Poor farmers in developing countries often face a high risk of losing crops to drought or other weather-related disasters. Agricultural index insurance is a promising tool to transfer risks for smallholder farmers, allowing them to invest more in productive inputs and recover better in the face of shocks. However, households currently have no way to tell whether and when a contract will fail them in a time of need just by looking at its terms and cost. It can take years before a catastrophe makes the difference clear. By then it’s too late.
The Regional Center for Mapping of Resources for Development (RCMRD) is partnering with the University of California, Davis (UC-Davis) to establish an agricultural index insurance quality certification in Kenya and neighbouring coountries. In mid February, stakeholders held a meeting whose objective was to engage the Ministry of Finance in Uganda and government and insurance stakeholders in the region (Uganda, Ghana, Kenya, Mozambique, Zambia); to discuss the roles of public and private sector in the agriculture insurance.
The meeting was organized by the UC-Davis team consisting of (Prof. Michael Carter, Tara Chiu and Eleanor Benami) with RCMRD participating and providing context on satellite imagery and the Centre’s role in the planned implementation of the Quality Index Insurance Certification (QUIIC). The meeting was opened by a principal economist in the Ministry of Finance – Mr. Richard Ndyanabo and Sheila Desai- who is the USAID Director for Economic Growth Office in Uganda. Day one focused on presentations from participants on their experiences implementing agricultural insurance.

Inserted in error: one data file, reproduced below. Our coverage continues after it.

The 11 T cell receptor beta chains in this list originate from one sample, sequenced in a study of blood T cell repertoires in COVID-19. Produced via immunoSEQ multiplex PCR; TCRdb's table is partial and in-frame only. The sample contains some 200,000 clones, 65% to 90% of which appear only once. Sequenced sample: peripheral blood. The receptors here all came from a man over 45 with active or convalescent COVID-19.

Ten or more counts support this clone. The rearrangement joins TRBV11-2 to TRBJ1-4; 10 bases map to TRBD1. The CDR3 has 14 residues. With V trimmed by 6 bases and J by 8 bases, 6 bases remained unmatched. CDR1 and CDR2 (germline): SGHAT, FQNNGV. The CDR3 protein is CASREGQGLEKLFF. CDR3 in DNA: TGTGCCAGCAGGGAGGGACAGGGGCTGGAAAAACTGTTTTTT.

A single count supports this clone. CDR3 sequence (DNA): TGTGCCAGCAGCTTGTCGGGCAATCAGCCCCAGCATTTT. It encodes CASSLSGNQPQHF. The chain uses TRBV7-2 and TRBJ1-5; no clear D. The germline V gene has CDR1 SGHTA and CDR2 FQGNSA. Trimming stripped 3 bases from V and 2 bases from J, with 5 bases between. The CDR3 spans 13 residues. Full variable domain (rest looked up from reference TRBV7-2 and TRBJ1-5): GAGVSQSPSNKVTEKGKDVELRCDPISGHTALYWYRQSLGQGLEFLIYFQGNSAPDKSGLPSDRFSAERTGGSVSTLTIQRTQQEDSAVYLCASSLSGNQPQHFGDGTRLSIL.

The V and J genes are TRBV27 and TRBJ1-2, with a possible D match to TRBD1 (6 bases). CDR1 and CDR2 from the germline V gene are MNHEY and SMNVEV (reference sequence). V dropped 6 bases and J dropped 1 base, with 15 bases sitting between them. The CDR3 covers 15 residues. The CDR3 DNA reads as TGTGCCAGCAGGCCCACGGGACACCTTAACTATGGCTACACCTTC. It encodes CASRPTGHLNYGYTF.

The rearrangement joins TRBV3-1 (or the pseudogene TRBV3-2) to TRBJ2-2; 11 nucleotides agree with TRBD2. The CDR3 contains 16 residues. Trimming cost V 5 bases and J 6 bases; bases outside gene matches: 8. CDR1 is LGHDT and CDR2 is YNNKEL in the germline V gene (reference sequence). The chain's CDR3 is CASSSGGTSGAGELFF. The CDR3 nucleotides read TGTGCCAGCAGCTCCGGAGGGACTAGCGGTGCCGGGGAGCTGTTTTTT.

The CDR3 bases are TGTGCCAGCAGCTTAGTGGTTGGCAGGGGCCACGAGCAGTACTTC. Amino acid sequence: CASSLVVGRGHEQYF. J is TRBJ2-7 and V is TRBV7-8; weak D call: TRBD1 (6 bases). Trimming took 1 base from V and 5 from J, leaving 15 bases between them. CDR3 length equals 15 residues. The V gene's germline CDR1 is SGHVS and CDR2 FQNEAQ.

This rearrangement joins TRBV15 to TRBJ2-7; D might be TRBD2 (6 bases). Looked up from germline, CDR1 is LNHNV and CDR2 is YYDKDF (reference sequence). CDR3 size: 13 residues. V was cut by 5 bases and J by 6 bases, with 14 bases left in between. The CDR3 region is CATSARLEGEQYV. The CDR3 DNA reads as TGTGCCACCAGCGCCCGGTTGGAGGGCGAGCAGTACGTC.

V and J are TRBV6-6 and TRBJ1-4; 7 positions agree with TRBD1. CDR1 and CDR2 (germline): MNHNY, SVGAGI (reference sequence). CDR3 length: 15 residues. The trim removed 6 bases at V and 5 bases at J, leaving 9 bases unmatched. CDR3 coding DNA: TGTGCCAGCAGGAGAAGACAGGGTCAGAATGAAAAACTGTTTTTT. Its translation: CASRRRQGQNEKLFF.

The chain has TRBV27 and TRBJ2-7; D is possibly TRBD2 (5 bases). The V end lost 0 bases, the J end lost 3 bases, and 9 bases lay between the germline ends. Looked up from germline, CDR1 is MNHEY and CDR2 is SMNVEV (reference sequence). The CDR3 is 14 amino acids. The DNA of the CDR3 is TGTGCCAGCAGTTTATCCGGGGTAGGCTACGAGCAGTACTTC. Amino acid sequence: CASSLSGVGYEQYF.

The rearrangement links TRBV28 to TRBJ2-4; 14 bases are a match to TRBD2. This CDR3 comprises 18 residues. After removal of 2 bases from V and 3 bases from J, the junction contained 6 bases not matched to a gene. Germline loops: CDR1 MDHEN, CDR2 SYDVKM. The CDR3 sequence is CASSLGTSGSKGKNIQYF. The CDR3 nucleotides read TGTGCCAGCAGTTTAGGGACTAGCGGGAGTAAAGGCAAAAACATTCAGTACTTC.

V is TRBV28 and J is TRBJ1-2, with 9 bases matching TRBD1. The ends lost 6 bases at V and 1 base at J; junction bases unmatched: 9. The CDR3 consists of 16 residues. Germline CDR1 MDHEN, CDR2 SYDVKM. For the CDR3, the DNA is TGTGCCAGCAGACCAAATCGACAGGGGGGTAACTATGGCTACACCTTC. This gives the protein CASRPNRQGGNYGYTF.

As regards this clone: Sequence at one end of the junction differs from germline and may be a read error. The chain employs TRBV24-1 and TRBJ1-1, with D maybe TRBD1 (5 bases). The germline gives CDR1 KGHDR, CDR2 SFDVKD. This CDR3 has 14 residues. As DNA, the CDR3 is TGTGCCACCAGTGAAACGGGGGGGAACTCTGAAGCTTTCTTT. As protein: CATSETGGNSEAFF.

Some of the challenges identified included acquisition and synthesis of satellite data in insurance products design, the needs for capacity building and costs of data acquisition. With the growth in satellite imagery, how can the insurance providers understand if they are using the best and the right satellite data in their products design. One of the greatest challenges with agricultural insurance is if it does not work, the farmers situation is even worse since they lose their assets despite investing in insurance. Prof. Michael Carter and Tara Chiu from UC-Davis emphasized on the need for assessing the quality of the insurance products. RCMRD's Lilian Ndungu the Thematic Lead, Agriculture & Food Security provided context on RCMRD’s role as a strategically positioned Centre of excellence in geo-information and their role in the development and implementation of minimum quality standards through implementation of the QUIIC on day one.
The Ministry of Agriculture representative from Kenya Mr. Tom Dienya presented on implementation of the Kenya Crop Insurance Program emphasizing the role of RCMRD in supporting the Ministry in improving agricultural monitoring and implementing the sampling frame through use of satellite derived products. Day two focused on economics of contract quality and insurance contract Design.
Participants also had a chance to test a prototype for simulating the Minimum Quality Standard that is the principle behind the QUIIC. Application of the right datasets in product design is critical in the success of an insurance product in accurately triggering payouts when extreme events Occur. Ndungu presented on the current work being done by RCMRD in supporting insurance products design. The two-day meeting held on February 14 and 15 provided an avenue for further engaging stakeholders and sensitizing them on the need for quality assessments in the implementation of the insurance products through the QUIIC.